For a few fortunate years, in the second half of the forties, Roethke did succeed in making magic out of inarticulateness. His best and most characteristic poems concoct a new language for the shapeless urges of the unconscious. “One belief: ‘One must go back to go forward,’ ” he wrote to the critic Kenneth Burke in 1946. “And by back I mean down into the consciousness of the race itself not just the quandaries of adolescence, damn it.” In “Open House,” his 1941 début volume, Roethke’s verse was still constrained by the formal neatness of his youthful influences—especially Louise Bogan, the poet and longtime poetry critic for The New Yorker, who was briefly Roethke’s lover. Even in his early poems, however, he was drawn to images that could not help seeming Freudian and Jungian: massive subterranean forces, painful hidden blockages. “The teeth of knitted gears / Turn slowly through the night, / But the true substance bears / The hammer’s weight,” he wrote in “The Adamant.”

Roethke had wandered into his true subject before he discovered a style that could accommodate it. The creation of that style was an arduous triumph, requiring him to return to the primal scenes of his own childhood. His biographer, Allan Seager, records that Roethke, while working on the poems of his best book—“The Lost Son and Other Poems,” published in 1948—sometimes went around the house naked, a token of a larger stripping down.

The first fruit of this effort was the famous “greenhouse poems,” in which Roethke re-creates the vegetable world of his earliest years. Roethke’s family operated one of the largest nurseries in Michigan, thus allowing him to fill his poems with immediately legible symbols of psychic growth—roots, stems, and blossoms. But it took Roethke’s talent for powerfully indirect evocation to make the greenhouse not just a metaphor but an eerily living presence, as in “Root Cellar”:

And what a congress of stinks!— Roots ripe as old bait, Pulpy stems, rank, silo-rich, Leaf-mold, manure, lime, piled against slippery planks. Nothing would give up life: Even the dirt kept breathing a small breath. 

Nearly a century and a half after Wordsworth, Roethke manages to invent an entirely new kind of nature poetry, in which the earth is not reassuringly earthy but teeming and alien. At times, Roethke’s greenhouse even becomes surreally menacing: “So many devouring infants! / Soft luminescent fingers, / Lips neither dead nor alive, / Loose ghostly mouths / Breathing.” Lines like these, from “Orchids,” show just how much Sylvia Plath learned from Roethke about making the reader shiver.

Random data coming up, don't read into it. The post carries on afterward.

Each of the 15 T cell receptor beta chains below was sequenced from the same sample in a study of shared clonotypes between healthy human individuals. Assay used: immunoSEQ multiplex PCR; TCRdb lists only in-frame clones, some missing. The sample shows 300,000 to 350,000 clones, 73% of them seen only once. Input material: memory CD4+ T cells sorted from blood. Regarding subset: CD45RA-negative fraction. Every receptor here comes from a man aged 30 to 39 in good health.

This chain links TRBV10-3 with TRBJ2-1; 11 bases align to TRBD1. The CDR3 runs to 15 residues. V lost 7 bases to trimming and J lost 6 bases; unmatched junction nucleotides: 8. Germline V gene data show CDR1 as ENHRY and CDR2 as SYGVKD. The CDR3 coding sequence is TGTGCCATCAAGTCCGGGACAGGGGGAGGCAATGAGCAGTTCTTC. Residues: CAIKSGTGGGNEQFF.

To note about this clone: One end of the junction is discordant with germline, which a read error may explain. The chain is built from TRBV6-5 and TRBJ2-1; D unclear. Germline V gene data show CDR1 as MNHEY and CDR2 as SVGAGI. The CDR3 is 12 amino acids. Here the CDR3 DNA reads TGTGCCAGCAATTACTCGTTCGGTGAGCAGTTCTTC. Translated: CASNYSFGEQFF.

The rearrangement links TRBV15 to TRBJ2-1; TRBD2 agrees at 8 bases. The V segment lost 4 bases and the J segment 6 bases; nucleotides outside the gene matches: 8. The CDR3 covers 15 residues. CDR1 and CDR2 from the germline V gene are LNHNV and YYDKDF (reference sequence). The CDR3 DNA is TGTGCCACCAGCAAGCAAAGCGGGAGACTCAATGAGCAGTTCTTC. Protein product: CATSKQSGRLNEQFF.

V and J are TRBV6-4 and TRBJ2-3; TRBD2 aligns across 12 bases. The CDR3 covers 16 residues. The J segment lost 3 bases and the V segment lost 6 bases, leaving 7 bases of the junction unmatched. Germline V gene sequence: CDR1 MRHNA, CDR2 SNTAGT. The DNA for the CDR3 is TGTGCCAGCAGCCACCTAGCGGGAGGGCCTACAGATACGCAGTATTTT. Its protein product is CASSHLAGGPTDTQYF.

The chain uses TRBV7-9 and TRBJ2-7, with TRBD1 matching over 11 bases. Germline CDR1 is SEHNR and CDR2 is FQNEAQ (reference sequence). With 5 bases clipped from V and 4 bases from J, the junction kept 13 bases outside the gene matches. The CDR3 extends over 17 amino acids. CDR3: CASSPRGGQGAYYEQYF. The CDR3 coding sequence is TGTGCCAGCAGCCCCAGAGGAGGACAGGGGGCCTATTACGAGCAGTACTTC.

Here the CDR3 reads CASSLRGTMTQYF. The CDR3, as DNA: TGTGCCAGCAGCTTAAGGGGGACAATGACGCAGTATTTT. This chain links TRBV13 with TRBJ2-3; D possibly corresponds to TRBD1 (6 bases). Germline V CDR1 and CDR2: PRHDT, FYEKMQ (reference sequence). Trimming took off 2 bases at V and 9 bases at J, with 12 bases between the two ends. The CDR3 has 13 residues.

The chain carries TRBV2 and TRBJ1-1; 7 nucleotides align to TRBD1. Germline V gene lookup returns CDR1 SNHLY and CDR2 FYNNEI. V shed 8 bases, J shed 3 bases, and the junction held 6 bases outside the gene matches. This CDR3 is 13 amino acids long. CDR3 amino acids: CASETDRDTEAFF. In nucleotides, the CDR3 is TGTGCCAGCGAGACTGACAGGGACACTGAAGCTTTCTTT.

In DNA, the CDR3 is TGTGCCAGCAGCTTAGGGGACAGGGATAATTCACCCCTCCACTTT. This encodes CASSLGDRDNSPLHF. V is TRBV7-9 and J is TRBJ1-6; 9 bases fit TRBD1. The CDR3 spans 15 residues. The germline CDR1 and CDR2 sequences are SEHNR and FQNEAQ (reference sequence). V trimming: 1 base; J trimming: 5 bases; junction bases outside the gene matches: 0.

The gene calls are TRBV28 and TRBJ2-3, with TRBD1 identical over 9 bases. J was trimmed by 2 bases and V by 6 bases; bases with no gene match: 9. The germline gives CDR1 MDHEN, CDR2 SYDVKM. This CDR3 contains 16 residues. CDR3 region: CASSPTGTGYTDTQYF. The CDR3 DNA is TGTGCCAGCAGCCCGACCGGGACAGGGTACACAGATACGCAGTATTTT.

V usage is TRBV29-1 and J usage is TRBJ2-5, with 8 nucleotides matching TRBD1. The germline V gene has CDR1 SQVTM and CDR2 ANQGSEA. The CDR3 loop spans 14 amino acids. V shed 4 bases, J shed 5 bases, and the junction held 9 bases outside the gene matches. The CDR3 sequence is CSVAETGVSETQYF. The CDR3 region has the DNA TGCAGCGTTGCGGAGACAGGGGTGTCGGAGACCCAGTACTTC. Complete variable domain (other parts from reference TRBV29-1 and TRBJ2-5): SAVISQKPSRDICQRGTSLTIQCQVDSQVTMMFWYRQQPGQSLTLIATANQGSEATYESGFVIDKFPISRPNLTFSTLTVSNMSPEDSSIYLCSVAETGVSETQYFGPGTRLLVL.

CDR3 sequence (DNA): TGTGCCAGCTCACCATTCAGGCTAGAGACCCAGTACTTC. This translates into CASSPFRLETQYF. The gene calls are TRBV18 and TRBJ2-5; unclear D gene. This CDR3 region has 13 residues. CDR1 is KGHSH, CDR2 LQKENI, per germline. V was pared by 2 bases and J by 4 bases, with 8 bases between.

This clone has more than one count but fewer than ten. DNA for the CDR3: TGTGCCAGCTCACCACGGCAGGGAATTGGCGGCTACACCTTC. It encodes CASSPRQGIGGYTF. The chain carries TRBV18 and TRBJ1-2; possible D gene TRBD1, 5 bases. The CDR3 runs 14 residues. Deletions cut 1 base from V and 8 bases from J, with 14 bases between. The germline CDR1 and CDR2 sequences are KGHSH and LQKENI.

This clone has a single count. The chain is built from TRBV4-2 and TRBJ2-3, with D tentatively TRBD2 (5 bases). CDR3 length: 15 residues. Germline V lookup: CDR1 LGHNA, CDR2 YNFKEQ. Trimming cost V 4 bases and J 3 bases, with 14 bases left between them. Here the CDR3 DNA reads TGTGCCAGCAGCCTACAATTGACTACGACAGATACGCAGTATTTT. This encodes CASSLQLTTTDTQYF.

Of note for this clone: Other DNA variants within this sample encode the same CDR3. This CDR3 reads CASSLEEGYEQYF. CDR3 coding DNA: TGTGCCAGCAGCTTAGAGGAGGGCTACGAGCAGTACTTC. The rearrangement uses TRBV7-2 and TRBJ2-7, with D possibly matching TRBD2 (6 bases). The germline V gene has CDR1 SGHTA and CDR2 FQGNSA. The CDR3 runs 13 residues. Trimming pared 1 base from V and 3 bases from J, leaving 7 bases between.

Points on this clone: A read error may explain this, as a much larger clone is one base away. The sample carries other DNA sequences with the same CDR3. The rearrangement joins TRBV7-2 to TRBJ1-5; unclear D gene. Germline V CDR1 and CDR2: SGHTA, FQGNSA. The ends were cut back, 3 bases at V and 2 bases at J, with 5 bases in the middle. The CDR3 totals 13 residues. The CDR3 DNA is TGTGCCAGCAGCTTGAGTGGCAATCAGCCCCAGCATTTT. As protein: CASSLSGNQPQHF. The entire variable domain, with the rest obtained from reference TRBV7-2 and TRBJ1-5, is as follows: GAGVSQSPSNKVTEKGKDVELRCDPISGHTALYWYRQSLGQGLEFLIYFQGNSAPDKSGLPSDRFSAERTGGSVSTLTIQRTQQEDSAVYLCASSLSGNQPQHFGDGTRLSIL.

In “The Lost Son and Other Poems,” Roethke also began another major sequence that he would wrestle with for the next several years—what he described as “a series of longer pieces which try, in their rhythms, to catch the movement of the mind itself, to trace the spiritual history of a protagonist (not ‘I’ personally but of all haunted and harried men).” If poems like “Weed Puller” had shown the poet pressing himself as close to nature as he could get—“Me down in that fetor of weeds, / Crawling on all fours”—Roethke’s new style attempted to vault the barrier of sentience, to speak with nature’s own voice.

From “The Lost Son and Other Poems” through his next book, “Praise to the End!” (1951), to “The Waking” (1953), Roethke experimented with this new style. But he never accomplished more with it than he did in “The Lost Son,” the first poem in the sequence. Like “The Waste Land,” whose influence is profound but seldom obvious, “The Lost Son” dispenses with plot and argument for the sake of a hypnotically effective voice. The poem charts the emotions of a man mourning the death of his father, and it progresses through a chain of moods: grief, nostalgia, regression to childhood terrors, and, finally, a tentative reawakening to adulthood. Appropriately, Roethke draws from the deepest wells of the English language—Mother Goose, Shakespeare, the Bible—in order to create a new idiom for primal experience: